I’m almost done with my DIY speaker cable project. I bought some Van Den Hul Magnum Mk II Hybrid speaker cable. The reasoning behind this cable is that “each lead consists of 483 x 0,15mm high purity Matched Crystal (MC) OFC strands with a dense and very pure silver coating”. The conductive area is 8,54mm2 or close to AWG8. As a result the cable imposes close to zero point zero ohms of resistance, keeping damping factor up. Also capacity and inductivity are negligible. The meranti blocks are to prevent the cable from tearing up. That’s one design flaw of this cable. I made real short ones for my ribbons and the longer ones are for my new BHK250’s and Conquistars. I terminate the ends with silver coated beryllium copper banana plug tubes that I soldered using silver/tin. If y’all are interested I’ll keep you posted on the results. If not, I’ll still do that… LOL
What do you mean, “prevent the cable from tearing up?”
Watch this clip I made on Youtube @Elk… That will explain what I mean…
Thanks! I now understand.
What brand are those banana plugs you used to terminate your cable? I’ve been looking for a banana plug or spade connector that I can use to terminate two 10 AWG wires (Belden 5T00UP), which is an effective 7 AWG equivalent. My hope is to be able to maintain a bi-wire setup to my speakers, but not require that my amp has dual output binding posts.
Hi @drybeveridge730… Here’s the exact link I used:
Also make sure you have sufficient power in your soldering iron, cause with that fat cable it takes a lot of heat to let the tin flow…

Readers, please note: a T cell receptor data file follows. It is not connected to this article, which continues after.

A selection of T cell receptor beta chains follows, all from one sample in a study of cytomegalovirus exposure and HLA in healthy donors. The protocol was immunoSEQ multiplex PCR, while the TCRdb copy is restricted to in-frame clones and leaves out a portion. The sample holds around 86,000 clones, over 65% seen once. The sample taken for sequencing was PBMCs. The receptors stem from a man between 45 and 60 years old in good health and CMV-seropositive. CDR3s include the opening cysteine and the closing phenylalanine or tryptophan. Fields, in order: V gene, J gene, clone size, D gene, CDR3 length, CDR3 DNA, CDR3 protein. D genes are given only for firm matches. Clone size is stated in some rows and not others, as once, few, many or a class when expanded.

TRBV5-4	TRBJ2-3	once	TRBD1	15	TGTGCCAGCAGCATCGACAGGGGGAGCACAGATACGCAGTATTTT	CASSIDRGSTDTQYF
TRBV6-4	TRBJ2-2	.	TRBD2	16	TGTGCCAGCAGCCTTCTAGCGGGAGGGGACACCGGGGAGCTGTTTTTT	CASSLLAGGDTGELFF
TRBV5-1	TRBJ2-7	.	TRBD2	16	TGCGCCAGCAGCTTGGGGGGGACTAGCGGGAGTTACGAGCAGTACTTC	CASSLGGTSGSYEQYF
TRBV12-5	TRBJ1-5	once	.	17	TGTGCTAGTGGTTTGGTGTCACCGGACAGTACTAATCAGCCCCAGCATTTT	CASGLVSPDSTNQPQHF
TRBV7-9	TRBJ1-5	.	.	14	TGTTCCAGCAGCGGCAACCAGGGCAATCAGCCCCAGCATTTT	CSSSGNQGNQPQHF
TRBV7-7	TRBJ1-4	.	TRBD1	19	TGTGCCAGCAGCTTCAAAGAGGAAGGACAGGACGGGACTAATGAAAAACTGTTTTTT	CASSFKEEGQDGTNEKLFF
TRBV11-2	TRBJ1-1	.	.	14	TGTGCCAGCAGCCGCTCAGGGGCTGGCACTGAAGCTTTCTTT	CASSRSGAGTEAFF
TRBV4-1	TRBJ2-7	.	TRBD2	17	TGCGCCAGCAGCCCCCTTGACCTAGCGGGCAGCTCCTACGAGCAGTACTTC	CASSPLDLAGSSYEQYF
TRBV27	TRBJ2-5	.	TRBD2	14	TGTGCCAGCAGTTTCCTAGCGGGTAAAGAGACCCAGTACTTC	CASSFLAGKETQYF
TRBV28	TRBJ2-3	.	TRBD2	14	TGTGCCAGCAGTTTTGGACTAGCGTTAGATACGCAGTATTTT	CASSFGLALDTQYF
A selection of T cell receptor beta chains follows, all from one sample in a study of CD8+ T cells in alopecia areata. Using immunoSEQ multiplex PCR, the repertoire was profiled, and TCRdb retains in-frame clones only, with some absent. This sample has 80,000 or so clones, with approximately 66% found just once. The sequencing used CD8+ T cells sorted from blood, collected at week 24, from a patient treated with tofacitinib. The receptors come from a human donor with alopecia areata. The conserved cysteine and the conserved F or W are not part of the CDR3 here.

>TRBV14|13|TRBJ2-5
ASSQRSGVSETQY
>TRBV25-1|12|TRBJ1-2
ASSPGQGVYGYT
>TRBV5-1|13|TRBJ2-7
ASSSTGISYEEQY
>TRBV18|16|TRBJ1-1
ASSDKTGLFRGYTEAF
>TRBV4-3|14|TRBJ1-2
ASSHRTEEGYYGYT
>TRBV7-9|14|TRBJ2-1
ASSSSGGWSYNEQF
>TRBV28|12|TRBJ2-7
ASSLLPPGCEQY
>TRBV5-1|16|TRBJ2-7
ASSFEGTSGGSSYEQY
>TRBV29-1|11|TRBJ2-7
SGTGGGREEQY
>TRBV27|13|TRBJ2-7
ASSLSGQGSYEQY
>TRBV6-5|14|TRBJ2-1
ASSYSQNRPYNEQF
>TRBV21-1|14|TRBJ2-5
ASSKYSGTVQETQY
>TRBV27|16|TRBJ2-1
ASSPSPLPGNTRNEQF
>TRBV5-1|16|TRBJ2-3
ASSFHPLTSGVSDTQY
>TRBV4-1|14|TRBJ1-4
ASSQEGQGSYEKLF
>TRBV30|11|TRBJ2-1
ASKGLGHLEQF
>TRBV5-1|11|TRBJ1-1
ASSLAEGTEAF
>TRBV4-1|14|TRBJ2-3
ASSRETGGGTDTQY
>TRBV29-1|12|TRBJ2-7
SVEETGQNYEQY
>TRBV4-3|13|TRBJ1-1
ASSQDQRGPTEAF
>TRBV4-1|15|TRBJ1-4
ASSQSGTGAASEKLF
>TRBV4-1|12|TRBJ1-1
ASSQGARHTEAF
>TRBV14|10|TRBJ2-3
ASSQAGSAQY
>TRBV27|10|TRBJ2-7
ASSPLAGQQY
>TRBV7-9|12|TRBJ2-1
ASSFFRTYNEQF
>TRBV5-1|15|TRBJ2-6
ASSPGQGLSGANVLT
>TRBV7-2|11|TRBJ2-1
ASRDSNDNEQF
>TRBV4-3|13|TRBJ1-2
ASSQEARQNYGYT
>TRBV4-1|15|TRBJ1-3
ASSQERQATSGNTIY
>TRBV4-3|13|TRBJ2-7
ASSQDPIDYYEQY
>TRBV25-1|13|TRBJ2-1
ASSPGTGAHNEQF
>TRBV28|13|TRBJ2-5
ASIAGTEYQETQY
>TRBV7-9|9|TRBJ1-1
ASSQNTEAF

Thank you! How powerful of an iron did you use?
80W… With the biggest tip it takes about a minute to get to 350 degrees C…
Today I will finish the 4 long cables. They are going to sit between the BHK250’s and the Conquistars. The Conquistars have their connections rather high up on the case. One needs at least an extra 3 feet for that. Here’s the progress:
Beautiful job, thanks for the education.
@ronaldwanders, Hi Ronald, I realy like van den Hul cables myself and certainly the was you terminated them.
A couple of questions:
- Do you also make your low power interconnects?
- Why did you decide to use banana plugs? Optically The way you did it looks absolutely best.
But from a contact resistance point of view, I am under the assumption that bundling the strands, feeding them into the little hole in the post of the speaker terminal, allowing the ends to protrude for like 5 mm and squeezing the terminal nuts real tight on the stranded wires would result in a lower contact resistance. What is your experience, or have you maybe done some research on this topic?
Usually I buy my IC’s from Tubulus or Grimm Audio. The latter begins to develop some attitude. The reason I make my speaker cables is that the same quality would be to expensive and still not good enough. I have a specific set of demands regarding speaker cables, since there’s length, current, dynamics and bandwidth involved.
Your suggestion of “clamping” the bare cable in the terminal is a no-go as far as I am concerned. I am open for a debate regarding spades or bananas. I prefer banana’s while they are easier to swap and there’s less mechanical strength involved.